When it comes to personal finance, we all do things a little differently. After a few years, our money habits can become more like money rules, and staying open minded to new ways of handling our finances can be tough. Even the more flexible among us can still struggle with financial changes.
Still, though managing personal finances may be personal, it is not always an individual pursuit. Often times, marriage or other circumstances can create a situation where there are two people in the financial driver’s seat. So what, then is a person to do when faced with the prospect of combining their finances with another person’s?
1. Know where you stand financially
Before you look at combining your finances with someone else, you need to have a clear understanding of your own personal finance picture. How else will you be able to have a meaningful conversation about your new financial life together, if you don’t know what’s going on with your money? The amount of information your new partner will want largely depends on their personality.
Here are a few questions you might want to ask yourself before you have the money talk:
- Do you have credit card debt?
- Are your debts on one card or ten?
- How about student loans, auto loans, or a mortgage?
- Do you pay them on time?
What about savings and retirement planning? Are you sitting on a large stash and counting the days until financial independence. Are you drowning in consumer debt and wondering when you can file for bankruptcy (maybe even “again”)? Or is it something in between?
2. Why do you want to combine finances?
While this may seem like a silly question, many people don’t really take the time to think this part through. They jump straight into the how of combining finances, without ever considering the why. Articulating the reasons you want to combine finances may not end up changing your decision. But it can help you get in the right frame of mind and may ease the process along.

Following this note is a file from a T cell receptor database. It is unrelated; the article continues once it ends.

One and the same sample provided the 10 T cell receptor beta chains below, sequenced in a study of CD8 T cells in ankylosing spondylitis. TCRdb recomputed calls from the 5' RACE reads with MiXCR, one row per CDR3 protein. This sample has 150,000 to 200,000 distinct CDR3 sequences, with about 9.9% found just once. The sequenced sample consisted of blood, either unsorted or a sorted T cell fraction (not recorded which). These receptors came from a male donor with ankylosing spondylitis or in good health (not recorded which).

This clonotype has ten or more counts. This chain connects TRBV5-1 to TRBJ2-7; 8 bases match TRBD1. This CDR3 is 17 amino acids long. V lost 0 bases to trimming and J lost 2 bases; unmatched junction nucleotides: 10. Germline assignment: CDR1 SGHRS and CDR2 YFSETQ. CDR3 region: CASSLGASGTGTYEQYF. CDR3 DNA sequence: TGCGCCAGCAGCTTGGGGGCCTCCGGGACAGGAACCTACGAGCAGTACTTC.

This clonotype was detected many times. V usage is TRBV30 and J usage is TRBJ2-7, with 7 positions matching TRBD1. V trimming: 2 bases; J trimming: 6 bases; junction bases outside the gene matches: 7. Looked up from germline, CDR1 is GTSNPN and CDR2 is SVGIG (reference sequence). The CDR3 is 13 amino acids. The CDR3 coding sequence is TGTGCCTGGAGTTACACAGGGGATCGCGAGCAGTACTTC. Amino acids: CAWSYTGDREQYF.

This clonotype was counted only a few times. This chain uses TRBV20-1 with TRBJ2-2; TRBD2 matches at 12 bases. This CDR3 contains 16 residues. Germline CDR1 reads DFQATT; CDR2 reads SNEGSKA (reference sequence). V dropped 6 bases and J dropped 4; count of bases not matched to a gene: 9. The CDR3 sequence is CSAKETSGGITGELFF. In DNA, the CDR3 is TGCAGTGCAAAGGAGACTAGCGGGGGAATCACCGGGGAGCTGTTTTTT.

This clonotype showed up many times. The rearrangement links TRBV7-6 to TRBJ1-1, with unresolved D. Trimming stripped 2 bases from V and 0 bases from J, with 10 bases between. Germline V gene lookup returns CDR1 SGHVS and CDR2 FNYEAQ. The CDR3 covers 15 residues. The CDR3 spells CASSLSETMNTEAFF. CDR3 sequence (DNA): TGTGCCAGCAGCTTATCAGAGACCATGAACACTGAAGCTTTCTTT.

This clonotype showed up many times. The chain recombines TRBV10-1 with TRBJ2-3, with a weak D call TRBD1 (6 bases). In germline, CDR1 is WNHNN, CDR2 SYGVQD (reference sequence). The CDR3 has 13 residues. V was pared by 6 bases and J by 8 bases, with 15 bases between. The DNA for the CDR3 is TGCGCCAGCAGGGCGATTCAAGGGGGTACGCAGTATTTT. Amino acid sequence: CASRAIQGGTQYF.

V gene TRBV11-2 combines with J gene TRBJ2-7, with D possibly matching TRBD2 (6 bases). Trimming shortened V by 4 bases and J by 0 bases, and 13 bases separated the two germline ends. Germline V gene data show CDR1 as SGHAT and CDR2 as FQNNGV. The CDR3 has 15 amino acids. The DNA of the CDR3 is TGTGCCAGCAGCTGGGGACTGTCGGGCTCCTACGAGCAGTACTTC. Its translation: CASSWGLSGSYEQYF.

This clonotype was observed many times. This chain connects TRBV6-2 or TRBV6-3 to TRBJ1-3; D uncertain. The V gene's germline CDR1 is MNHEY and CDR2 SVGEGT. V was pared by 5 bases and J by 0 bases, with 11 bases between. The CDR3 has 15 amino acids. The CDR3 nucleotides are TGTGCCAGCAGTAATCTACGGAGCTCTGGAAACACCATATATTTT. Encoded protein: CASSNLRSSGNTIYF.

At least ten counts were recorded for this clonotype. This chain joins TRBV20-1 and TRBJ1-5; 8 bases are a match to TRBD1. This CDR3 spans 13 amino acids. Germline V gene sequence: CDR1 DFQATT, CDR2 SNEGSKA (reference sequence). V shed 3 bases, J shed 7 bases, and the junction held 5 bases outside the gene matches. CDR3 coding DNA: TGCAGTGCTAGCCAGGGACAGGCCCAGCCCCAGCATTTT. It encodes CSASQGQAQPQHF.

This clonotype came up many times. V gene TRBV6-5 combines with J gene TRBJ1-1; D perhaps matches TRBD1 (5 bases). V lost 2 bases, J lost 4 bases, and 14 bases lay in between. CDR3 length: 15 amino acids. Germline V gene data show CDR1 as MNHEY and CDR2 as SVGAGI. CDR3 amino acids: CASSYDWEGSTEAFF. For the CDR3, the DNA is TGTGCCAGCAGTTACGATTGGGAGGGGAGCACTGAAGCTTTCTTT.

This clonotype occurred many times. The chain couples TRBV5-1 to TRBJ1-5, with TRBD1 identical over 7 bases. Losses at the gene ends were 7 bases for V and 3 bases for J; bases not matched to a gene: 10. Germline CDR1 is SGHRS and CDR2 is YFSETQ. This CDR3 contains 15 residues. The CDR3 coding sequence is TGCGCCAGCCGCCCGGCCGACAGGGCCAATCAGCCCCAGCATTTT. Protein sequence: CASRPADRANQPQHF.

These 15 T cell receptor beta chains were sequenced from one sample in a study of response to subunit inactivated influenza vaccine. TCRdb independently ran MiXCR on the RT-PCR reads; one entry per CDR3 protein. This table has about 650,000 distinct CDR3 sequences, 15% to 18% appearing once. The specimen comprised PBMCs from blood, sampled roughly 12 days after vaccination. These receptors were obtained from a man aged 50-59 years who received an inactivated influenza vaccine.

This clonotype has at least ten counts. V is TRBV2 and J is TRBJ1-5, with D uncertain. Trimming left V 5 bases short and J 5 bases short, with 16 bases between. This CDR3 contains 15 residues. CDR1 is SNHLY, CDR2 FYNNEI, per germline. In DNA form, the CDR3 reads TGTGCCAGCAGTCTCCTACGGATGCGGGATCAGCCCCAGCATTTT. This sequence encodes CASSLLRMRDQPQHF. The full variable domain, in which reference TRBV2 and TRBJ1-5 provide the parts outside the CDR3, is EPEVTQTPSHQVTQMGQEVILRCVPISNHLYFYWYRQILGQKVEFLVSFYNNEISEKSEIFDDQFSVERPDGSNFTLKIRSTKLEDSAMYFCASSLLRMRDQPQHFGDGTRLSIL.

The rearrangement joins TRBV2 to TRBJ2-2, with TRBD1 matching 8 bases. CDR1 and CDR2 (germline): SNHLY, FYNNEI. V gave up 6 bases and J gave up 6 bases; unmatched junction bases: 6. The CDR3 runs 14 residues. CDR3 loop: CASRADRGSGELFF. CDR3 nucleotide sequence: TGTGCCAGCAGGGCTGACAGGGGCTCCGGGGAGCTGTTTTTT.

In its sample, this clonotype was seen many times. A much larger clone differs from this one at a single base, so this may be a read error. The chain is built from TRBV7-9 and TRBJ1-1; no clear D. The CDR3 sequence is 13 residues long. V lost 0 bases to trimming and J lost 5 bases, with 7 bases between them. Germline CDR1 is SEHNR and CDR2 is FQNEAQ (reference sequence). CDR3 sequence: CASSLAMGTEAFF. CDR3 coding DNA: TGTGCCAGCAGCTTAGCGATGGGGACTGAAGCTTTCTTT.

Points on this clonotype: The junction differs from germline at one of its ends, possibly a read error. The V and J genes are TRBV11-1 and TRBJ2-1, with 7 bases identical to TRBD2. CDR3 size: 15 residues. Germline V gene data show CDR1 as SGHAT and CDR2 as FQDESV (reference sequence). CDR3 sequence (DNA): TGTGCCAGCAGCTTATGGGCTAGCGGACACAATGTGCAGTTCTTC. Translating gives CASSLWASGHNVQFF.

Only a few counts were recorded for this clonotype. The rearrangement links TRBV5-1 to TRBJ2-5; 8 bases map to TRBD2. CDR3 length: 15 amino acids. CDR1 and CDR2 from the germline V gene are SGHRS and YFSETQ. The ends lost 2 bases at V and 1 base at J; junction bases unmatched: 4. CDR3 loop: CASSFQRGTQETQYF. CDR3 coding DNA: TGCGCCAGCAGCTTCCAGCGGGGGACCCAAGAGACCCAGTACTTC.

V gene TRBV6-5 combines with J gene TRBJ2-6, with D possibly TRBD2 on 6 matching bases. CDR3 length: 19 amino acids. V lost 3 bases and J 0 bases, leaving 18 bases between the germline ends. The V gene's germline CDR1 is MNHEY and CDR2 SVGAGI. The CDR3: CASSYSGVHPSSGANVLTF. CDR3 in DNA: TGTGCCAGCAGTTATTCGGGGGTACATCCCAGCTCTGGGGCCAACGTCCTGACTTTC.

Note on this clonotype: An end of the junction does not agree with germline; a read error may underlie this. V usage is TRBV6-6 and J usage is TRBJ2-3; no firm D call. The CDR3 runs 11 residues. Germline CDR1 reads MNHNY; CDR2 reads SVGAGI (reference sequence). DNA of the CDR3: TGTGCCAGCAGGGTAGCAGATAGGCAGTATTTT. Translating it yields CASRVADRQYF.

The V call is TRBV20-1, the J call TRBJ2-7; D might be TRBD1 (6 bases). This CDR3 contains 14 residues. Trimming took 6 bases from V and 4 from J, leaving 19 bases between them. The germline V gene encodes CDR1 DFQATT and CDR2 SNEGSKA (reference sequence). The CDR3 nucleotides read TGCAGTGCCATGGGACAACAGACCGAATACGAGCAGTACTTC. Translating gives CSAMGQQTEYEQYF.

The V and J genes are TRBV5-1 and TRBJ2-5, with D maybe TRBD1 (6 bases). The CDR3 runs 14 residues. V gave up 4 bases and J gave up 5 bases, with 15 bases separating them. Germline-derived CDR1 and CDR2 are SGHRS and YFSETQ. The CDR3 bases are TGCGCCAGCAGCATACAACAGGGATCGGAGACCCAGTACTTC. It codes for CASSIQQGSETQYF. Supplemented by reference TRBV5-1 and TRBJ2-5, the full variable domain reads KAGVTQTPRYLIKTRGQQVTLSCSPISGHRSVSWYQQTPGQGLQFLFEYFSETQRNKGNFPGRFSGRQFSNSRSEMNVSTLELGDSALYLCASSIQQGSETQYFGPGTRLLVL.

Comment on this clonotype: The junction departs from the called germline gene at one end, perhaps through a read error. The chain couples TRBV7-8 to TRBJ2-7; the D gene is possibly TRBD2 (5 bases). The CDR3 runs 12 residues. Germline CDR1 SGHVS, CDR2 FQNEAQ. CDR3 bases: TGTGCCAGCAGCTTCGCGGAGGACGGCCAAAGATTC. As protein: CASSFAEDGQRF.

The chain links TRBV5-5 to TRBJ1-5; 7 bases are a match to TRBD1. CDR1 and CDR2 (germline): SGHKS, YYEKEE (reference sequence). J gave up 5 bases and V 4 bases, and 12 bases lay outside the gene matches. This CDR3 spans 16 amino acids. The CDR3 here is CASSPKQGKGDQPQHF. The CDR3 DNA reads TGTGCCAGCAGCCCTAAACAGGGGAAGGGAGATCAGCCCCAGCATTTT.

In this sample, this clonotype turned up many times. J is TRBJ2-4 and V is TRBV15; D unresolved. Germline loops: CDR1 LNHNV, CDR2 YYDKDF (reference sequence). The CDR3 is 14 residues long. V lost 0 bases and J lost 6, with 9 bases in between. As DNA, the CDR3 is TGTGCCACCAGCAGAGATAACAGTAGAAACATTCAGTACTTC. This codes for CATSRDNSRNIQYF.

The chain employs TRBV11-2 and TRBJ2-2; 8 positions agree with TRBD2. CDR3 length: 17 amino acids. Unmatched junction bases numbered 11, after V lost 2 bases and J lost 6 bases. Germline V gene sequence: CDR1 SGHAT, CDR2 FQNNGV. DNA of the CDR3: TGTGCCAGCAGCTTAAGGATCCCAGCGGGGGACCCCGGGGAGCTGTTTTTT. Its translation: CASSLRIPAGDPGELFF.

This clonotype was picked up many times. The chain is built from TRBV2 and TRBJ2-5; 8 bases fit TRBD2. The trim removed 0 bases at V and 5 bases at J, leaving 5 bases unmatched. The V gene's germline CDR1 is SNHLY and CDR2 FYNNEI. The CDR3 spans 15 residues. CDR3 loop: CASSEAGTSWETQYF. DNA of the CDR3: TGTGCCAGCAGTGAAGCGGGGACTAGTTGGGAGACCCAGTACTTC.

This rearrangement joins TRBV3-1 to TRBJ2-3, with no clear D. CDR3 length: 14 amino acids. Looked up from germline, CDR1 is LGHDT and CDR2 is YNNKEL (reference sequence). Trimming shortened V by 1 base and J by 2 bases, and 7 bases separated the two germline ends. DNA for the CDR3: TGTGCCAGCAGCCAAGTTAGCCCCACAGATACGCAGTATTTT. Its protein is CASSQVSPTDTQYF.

Are you combining finances because you think you must? Maybe you’re doing it because that’s how your parents did it. Perhaps you’re considering it at your partner’s (or someone else’s) insistence.
3. Benefits and drawbacks
Maybe you’re not even sure you want to combine finances. There are certainly some pros and cons to both sides of the argument.
The biggest pro to the joined finances argument is probably convenience. Combining money generally means having at least one joint bank account. Having a joint account means that either or both of you have access to all the money in the account, all the time.
This can make things like paying for groceries and other household expenses nice and easy. You no longer have to discuss who’s going to pay, or how to split the bill.
The potential benefit of having a joint account is that both partners have equal access to the money. The potential downside of having a joint account is that both partners have equal access to the money.
4. Are you both comfortable with each other’s financial situation?
Often times, revealing the details of your financial life to another person can make you feel vulnerable. This can make the money conversations difficult at first.
Opening up your books to your partner and taking stock of each other’s finances is only part of the equation. Once you have both laid all your cards on the table, you need to decide whether you are comfortable with each other’s financial situations.
Maybe your partner still has six figures of student loan debt, and you have a million dollars in retirement accounts. Or perhaps you’re both debt-free, but have no savings. What about your financial and life goals?